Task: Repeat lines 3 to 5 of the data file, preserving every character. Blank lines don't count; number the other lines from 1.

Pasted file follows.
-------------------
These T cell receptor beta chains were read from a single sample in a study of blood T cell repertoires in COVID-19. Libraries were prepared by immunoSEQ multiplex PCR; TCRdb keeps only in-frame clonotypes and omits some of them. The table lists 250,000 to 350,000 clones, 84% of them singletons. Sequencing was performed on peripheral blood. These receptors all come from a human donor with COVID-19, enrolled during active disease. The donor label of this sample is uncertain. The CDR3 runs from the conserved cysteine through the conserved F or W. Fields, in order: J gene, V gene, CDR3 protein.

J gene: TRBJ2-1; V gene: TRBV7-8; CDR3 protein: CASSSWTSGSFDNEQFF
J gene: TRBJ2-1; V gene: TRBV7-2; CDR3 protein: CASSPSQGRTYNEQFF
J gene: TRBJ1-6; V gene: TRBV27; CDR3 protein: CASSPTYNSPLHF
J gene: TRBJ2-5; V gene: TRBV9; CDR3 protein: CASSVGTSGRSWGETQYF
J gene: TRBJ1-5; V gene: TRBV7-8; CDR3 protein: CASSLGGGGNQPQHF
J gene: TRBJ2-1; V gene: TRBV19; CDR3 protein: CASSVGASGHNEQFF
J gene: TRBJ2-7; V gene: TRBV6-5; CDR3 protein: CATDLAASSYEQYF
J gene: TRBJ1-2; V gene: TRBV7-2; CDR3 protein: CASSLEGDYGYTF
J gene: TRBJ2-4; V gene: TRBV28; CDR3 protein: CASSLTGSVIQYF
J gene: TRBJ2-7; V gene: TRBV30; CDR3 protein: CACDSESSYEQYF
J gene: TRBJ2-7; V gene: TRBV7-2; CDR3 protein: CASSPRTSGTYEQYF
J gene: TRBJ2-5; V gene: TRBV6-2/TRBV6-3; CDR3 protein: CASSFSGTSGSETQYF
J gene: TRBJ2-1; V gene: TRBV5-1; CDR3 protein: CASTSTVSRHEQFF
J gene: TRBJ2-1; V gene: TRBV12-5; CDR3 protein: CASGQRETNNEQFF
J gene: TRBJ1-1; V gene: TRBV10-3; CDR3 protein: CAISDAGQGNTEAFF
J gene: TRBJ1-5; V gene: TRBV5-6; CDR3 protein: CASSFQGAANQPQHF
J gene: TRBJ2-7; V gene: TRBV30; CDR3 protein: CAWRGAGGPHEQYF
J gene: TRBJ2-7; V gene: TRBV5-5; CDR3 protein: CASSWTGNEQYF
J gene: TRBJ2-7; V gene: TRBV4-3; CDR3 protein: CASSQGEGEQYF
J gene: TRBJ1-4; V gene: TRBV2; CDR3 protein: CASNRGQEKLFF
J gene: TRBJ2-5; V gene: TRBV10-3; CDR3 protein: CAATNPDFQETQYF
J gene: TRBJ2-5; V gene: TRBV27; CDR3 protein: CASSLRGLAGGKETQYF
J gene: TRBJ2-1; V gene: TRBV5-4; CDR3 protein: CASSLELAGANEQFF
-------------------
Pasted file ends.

J gene: TRBJ2-1; V gene: TRBV7-2; CDR3 protein: CASSPSQGRTYNEQFF
J gene: TRBJ1-6; V gene: TRBV27; CDR3 protein: CASSPTYNSPLHF
J gene: TRBJ2-5; V gene: TRBV9; CDR3 protein: CASSVGTSGRSWGETQYF